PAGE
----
2015 Rwandan constitutional referendum
A constitutional referendum was held in Rwanda on 18 December 2015. Rwandans living abroad voted on 17 December. The amendments to the constitution would allow President Paul Kagame to run for a third term in office in 2017, as well as shortening presidential terms from seven to five years, although the latter change would not come into effect until 2024. They were approved by around 98% of voters.
A petition calling for Article 101 of the constitution (which imposes presidential term limits) to be amended gained over 3.7 million signatures, equivalent to over 60% of registered voters in Rwanda. The constitutional amendments were approved by the Senate in November 2015. If passed, they would allow Kagame to stand for a further two terms in office after 2024, potentially allowing him to remain in power until 2034. The opposition Democratic Green Party attempted to block the changes, but saw their bid to do so rejected in court. The European Union and United States criticised the proposals, saying that it "undermines democratic principles". In response, Kagame criticised other countries for interfering in domestic affairs.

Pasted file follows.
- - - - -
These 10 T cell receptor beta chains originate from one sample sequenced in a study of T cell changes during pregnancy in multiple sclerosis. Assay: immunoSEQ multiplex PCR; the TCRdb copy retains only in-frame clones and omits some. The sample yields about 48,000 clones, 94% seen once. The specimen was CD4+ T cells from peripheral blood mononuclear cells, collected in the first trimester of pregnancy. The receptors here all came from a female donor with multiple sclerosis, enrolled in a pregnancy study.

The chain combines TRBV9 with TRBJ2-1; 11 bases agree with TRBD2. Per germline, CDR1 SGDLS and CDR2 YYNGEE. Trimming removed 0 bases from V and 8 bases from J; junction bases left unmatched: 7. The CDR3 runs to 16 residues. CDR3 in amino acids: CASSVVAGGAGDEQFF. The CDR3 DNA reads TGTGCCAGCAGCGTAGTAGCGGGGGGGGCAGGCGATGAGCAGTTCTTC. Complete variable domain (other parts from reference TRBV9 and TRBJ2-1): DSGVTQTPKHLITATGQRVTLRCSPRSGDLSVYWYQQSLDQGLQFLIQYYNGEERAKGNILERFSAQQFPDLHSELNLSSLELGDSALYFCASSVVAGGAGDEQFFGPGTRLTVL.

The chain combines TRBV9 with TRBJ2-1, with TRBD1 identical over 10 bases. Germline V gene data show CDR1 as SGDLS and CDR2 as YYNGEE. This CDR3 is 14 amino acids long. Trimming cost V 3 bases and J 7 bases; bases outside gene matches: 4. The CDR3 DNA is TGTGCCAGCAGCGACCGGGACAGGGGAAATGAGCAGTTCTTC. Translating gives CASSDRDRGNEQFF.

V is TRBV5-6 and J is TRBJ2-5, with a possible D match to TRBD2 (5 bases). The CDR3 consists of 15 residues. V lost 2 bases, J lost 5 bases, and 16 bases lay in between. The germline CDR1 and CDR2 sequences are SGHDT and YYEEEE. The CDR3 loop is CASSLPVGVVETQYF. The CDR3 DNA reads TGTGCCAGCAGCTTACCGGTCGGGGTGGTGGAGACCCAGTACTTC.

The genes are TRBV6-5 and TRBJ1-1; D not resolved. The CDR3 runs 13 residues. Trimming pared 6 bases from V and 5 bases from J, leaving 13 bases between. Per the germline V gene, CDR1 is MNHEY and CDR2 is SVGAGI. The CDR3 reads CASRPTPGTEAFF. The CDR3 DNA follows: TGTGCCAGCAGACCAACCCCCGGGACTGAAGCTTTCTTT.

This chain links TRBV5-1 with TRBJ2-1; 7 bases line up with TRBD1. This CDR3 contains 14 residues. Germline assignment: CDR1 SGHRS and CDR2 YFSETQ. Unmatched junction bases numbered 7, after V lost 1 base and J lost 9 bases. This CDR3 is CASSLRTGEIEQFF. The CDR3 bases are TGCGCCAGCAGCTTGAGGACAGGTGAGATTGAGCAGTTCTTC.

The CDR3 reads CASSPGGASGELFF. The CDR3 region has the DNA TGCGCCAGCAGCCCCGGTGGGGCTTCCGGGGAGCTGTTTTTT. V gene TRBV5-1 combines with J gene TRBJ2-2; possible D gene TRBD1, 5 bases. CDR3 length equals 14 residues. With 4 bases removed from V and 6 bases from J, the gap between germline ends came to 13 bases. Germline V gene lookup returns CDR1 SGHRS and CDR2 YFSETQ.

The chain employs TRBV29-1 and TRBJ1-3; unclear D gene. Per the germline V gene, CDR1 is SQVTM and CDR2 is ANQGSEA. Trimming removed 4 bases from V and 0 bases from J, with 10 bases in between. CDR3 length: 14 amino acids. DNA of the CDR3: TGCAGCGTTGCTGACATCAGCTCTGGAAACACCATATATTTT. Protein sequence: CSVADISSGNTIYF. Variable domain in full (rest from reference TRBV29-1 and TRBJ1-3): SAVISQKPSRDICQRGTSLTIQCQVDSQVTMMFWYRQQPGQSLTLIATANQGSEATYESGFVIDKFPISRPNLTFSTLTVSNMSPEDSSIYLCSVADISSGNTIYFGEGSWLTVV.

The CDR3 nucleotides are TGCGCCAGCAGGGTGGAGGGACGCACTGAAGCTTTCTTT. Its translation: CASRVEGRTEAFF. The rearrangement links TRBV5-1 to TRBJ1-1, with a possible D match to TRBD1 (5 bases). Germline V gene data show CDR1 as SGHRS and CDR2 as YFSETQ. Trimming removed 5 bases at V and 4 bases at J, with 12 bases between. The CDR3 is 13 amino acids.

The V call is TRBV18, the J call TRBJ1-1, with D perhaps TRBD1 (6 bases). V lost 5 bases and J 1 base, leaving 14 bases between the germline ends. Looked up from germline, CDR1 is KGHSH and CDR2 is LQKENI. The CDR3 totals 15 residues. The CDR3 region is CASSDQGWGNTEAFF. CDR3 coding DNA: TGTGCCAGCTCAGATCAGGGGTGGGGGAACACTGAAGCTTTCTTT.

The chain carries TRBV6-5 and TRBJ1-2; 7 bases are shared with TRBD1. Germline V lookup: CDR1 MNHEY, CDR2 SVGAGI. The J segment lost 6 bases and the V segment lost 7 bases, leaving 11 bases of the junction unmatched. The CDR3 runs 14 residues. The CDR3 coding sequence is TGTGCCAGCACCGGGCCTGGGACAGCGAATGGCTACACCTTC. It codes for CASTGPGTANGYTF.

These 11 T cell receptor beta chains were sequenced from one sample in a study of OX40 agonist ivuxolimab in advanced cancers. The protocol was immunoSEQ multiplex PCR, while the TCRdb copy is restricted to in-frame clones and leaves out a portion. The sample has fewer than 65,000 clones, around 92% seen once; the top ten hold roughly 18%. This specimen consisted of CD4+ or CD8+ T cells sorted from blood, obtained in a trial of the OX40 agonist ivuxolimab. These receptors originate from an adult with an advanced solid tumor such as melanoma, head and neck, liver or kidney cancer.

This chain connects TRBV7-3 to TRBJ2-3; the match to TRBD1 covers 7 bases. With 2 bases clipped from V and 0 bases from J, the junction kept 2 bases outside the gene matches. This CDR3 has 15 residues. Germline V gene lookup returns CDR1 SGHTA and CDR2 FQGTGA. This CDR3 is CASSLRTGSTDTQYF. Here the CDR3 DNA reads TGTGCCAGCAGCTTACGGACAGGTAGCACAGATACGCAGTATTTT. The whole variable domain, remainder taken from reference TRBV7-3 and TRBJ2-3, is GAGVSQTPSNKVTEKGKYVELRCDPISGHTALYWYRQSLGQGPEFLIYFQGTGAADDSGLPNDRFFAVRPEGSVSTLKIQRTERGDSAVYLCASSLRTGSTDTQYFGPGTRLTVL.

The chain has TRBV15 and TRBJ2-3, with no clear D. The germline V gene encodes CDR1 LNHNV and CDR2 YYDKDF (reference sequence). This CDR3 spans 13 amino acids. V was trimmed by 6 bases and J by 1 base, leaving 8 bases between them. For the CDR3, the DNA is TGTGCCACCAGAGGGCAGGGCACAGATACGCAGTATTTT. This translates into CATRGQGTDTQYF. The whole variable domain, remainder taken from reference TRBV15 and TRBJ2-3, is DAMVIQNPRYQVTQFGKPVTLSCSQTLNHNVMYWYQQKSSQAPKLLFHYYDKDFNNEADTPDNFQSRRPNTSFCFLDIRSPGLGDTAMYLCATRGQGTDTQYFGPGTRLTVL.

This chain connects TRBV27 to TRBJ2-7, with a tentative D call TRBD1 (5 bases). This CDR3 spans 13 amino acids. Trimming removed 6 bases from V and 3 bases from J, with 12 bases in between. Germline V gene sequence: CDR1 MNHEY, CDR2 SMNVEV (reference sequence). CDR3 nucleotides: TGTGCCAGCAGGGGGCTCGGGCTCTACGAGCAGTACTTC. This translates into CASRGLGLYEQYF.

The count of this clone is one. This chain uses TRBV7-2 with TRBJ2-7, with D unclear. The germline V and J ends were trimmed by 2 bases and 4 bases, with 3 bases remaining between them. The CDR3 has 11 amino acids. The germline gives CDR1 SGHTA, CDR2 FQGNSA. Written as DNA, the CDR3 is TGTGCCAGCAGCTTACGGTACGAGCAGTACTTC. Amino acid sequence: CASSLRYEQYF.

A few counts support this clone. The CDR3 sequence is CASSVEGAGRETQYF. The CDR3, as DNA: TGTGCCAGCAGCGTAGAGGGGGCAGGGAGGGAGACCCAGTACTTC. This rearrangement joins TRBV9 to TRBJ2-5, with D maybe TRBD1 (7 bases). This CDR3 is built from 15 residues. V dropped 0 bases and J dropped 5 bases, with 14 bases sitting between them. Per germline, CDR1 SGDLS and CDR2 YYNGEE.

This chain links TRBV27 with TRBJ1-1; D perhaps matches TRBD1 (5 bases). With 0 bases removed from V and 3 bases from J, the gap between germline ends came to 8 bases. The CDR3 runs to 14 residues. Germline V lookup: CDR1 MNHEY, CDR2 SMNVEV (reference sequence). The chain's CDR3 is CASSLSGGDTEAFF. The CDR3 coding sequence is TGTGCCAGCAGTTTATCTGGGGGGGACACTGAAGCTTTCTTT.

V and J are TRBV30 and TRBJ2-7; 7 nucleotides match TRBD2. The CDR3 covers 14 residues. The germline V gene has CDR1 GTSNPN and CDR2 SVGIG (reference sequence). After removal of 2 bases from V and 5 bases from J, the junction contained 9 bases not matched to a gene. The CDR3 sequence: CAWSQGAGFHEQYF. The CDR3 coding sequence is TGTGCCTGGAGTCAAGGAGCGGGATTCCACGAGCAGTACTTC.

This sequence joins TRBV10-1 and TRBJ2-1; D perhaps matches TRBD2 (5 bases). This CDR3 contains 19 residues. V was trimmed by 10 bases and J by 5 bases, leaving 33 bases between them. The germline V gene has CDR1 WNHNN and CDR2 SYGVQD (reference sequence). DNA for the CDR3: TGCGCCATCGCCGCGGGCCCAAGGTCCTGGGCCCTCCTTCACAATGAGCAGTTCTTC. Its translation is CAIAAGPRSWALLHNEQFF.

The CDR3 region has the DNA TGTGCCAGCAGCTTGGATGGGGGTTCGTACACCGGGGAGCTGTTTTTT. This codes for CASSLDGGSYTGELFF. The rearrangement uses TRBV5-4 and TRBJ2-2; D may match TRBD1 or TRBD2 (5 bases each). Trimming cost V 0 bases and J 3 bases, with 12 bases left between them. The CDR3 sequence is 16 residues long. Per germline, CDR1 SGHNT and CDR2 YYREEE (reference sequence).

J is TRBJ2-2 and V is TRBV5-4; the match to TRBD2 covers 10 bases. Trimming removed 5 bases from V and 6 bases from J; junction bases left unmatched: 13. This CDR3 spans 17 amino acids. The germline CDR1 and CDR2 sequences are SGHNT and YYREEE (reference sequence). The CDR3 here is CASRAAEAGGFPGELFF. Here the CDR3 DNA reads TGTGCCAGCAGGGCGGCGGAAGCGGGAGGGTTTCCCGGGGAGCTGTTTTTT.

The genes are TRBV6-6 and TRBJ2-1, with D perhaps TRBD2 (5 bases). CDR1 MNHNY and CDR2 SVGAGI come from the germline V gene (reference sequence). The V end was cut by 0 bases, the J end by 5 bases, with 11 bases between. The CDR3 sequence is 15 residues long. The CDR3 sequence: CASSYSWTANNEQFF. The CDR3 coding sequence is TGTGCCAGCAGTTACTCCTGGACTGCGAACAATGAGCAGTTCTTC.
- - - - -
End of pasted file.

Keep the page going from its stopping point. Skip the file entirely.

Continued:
- Paul Kagame's third term: Rwanda referendum on 18 December BBC News, 9 December 2015
- Rwanda vote 'allows Kagame to extend term in office' BBC News, 19 December 2015
- Only 10 Rwandans against Paul Kagame's third term, says lawmakers' report The Nation, 11 August 2015
- Rwanda to hold referendum on Kagame third term on December 17 Daily Nation, 9 December 2015
- Rwanda president to decide on third term after referendum Reuters, 7 December 2015